Shin Bet urges reappraisal of its own controversial cellphone tracking program

Tens of thousands of Israelis have been sent into quarantine in recent days as the internal security service revives its coronavirus contact tracing initiative

A woman uses a cellphone as people wear face masks for fear of coronavirus in downtown Jerusalem, June 8, 2020. (Olivier Fitoussi/Flash90)
A woman uses a cellphone as people wear face masks for fear of coronavirus in downtown Jerusalem, June 8, 2020. (Olivier Fitoussi/Flash90)

The head of Israel’s domestic security service was set to meet with senior officials on Wednesday to review the effectiveness of its controversial cellphone tracking program, which has sent 30,000 Israelis into mandatory quarantine in recent days.

The meeting, which was called by Shin Bet chief Nadav Argaman, comes on the heels of widespread complaints that the contact tracing program, which gives the Shin Bet security agency access to the phones of confirmed coronavirus carriers, is highly inaccurate.

Hundreds of Israelis have complained they were notified that they must enter isolation, despite not being near the locations cited in the Shin Bet alert.

Calls to the Health Ministry since the program was reinstated through Knesset legislation last week have routinely gone unanswered as officials say the system has been overwhelmed. The ministry seemed to confirm it was struggling to handle the flood of complaints, saying in a statement that it had received thousands of calls to its *5400 coronavirus hotline since the text messages started going out, overwhelming the system.

The ministry has since promised to institute a more streamlined appeals process.

Shin Bet head Nadav Argaman attends a Knesset Defense and Foreign Affairs Committee meeting on November 6, 2018. (Hadas Parush/Flash90)

According to the Ynet news site, a number of Israelis wrongly sent into quarantine under the Shin Bet program are preparing lawsuits against the government.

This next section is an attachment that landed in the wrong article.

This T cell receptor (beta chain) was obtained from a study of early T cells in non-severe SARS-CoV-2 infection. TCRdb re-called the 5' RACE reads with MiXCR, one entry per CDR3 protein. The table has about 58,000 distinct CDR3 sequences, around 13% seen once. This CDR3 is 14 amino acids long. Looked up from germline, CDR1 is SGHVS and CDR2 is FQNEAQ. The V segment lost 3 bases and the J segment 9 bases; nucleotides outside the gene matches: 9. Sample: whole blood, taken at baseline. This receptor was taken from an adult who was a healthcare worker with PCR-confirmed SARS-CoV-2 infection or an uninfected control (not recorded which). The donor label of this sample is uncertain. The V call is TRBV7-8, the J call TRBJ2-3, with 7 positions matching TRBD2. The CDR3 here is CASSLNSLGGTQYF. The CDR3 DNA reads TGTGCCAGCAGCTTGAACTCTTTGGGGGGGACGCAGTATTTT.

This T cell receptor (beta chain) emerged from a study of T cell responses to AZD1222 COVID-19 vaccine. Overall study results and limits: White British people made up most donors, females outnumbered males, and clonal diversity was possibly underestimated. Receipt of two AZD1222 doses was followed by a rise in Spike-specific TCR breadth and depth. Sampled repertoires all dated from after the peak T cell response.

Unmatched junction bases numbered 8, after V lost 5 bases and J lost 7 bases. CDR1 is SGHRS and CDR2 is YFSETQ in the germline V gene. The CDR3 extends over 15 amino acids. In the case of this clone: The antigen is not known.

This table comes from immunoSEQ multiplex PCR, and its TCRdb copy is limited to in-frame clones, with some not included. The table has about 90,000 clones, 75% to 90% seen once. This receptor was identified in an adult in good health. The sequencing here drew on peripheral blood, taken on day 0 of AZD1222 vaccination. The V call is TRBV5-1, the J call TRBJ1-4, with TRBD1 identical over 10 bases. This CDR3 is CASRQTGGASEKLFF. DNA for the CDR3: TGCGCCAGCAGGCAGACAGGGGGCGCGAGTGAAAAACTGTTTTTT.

Argaman has reportedly expressed opposition to the renewal of the program, which was phased out in April after the Knesset decided to halt the program in the wake of a High Court of Justice ruling that such a massive breach of Israelis’ privacy rights must be anchored in formal legislation.

It was renewed on July 1 in the wake of the second wave of the coronavirus pandemic.

The Shin Bet head told the cabinet last month that the technologies employed by the agency were intended for counterterrorism operations, and were not meant to be used to track Israeli citizens en masse.

According to Haaretz, Argaman has previously endorsed the use of apps like the Health Ministry’s HaMagen, which works by tracking its users via their phones’ built-in GPS, and correlating their location history (which is stored locally on the phone rather than shared with the government, so as to alleviate privacy concerns) with the epidemiological data of known COVID-19 cases.

An iPhone running the Health Ministry’s HaMagen app, which aims to track the spread of the novel coronavirus and warn users if they’ve interacted with someone infected. (Sam Sokol)

Energy Minister Yuval Steinitz said Sunday he was pushing the government to develop a civilian tracking application to replace Shin Bet surveillance. Israelis will be required to download the app to their phones to have access to public spaces, he said.

However, apps like HaMagen have had their own issues relating to accuracy, with its officials telling The Times of Israel in late April that it required significant improvements.

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